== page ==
Researchers at the University of Oxford have found an ancient population of plant root stem cells in a fossil verified to be 320 million years old. These cells are believed to have given rise to the roots of ancient trees and plants.
In addition to revealing the most ancient root stem cells to date, the study highlights the first time an actively growing root has been fossilized. In essence, the plant was captured in time and frozen. According to Alexander Hetherington at Oxford Plant Sciences, the discovery offers a unique glimpse as to how roots grew hundreds of millions of years ago.
Plant stem cells are located at the tip of the roots and shoot in clunks referred to as “meristems”. These ancient stem cells found at Oxford are quite unique compared to those found today. The ancient stem cells had an entirely different method behind their cell cycle that was elusive to scientists until now. The study reveals that root formation in trees, plants and shrubs was so different 320 million years ago that most of the species from then are believed to have no living ancestors. Clearly, plant life was more diverse than we thought.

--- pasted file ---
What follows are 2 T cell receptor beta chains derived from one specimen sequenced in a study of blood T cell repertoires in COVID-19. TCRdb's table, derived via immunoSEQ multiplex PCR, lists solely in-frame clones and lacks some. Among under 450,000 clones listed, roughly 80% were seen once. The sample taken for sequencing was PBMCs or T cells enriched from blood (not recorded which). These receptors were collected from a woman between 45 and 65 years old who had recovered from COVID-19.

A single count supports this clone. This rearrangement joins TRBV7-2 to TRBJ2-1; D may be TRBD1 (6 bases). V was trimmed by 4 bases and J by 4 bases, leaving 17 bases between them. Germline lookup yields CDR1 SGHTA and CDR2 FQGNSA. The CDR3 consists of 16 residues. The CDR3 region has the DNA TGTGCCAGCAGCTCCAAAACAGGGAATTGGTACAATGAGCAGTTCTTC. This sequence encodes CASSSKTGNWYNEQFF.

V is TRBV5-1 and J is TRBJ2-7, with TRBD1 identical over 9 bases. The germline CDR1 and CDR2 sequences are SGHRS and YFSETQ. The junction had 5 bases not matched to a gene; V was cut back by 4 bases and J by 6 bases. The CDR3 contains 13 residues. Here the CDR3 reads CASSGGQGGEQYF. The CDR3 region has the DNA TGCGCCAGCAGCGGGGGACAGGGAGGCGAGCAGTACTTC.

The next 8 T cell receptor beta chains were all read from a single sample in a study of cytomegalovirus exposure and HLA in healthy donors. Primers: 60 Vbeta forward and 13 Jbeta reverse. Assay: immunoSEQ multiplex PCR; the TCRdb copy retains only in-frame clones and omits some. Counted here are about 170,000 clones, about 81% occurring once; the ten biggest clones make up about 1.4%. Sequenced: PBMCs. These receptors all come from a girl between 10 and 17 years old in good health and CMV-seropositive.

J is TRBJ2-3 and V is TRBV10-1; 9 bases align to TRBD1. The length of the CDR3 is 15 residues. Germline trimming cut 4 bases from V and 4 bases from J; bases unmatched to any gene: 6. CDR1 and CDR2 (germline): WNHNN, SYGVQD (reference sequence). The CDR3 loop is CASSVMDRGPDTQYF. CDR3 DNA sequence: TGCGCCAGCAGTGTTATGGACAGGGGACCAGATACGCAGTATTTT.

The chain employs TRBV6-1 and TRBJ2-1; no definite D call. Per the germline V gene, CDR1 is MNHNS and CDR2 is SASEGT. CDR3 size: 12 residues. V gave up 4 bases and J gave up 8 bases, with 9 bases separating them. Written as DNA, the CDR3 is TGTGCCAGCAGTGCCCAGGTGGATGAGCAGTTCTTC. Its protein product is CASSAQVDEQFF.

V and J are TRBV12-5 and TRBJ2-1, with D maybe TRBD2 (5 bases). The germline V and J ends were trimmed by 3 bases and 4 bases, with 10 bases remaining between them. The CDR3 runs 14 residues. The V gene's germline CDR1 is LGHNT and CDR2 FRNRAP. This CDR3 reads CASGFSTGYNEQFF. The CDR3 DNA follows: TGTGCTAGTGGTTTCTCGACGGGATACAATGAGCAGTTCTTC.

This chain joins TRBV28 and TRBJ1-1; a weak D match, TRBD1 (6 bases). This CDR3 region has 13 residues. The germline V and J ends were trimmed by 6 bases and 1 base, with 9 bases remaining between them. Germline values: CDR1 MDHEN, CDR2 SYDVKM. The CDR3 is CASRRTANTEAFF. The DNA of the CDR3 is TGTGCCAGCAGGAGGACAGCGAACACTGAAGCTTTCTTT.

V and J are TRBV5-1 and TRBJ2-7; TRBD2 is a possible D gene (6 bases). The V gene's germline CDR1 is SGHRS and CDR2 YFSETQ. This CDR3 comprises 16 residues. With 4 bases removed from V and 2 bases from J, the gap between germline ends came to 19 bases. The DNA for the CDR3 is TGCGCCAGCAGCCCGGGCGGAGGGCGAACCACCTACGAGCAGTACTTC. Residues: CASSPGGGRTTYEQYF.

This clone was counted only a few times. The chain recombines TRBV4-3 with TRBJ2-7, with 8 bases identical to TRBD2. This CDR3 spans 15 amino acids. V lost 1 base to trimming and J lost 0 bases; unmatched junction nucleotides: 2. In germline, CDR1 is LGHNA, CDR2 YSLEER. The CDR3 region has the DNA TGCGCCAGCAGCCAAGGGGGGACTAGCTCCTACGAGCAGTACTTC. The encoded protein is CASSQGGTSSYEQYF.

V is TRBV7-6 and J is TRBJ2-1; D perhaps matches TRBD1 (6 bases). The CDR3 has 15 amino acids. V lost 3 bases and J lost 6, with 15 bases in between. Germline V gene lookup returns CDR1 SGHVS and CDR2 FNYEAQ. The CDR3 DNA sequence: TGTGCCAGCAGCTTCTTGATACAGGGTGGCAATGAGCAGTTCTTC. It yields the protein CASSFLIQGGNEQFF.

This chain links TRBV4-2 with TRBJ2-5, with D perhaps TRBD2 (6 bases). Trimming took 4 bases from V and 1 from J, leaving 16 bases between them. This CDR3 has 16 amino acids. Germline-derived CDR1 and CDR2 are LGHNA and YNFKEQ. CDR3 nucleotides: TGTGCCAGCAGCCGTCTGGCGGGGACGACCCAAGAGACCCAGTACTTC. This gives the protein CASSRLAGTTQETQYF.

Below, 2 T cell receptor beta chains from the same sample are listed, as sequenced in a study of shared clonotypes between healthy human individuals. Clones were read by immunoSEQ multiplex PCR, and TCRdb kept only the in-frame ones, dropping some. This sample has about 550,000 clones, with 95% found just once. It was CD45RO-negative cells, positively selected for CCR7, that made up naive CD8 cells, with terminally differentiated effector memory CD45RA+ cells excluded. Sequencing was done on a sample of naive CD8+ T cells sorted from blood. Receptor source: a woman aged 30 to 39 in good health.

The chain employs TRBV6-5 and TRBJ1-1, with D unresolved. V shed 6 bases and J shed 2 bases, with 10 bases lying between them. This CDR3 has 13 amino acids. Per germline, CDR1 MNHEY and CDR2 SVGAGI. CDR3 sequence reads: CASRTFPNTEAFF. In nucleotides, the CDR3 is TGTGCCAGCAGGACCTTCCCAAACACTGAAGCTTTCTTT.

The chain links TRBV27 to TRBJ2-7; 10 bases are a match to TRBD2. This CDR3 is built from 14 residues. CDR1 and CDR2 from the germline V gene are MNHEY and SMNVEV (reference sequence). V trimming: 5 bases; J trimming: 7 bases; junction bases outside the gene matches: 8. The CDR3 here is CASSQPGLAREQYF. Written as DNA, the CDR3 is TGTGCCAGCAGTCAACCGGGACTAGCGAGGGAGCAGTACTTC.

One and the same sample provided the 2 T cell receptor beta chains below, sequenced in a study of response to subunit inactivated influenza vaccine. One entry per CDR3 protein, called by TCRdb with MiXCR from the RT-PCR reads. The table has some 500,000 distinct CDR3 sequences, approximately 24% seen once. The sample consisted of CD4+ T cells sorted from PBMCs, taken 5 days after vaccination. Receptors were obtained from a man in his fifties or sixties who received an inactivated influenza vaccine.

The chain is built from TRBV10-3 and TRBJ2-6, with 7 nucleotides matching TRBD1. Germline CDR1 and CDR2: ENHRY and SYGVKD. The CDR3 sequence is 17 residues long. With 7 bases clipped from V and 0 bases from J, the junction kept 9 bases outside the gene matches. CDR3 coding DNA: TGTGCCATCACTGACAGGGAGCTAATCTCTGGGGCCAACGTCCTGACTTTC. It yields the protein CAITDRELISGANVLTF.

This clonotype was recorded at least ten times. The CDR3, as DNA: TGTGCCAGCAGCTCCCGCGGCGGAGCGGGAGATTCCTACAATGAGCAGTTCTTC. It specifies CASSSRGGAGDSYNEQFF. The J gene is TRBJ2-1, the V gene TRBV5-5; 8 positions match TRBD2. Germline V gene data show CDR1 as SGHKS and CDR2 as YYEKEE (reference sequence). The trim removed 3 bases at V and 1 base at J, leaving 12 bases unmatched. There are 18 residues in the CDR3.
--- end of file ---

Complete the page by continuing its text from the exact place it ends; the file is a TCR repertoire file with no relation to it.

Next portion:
Ancient trees are believed to be responsible for the ice age itself. Some trees back then grew to over 50 metres in height and were able to pull carbon dioxide directly out of the atmosphere, leading to a mass cooling event that led to the ice age.
Scientists examined the soil where the stem cells were found via extensive mineral analysis to reveal the cells were once located within one of the very first tropical rainforests on the planet. The trees that grew in this soil are believed to have given rise to many of the leading coal sources we have today ranging from Europe to the United Kingdom.
With this interesting glimpse into how plant formation occurred long before we existed, we can begin to paint a better picture of what the world looked like between the Carboniferous and Permian periods, at least within the Plantae kingdom.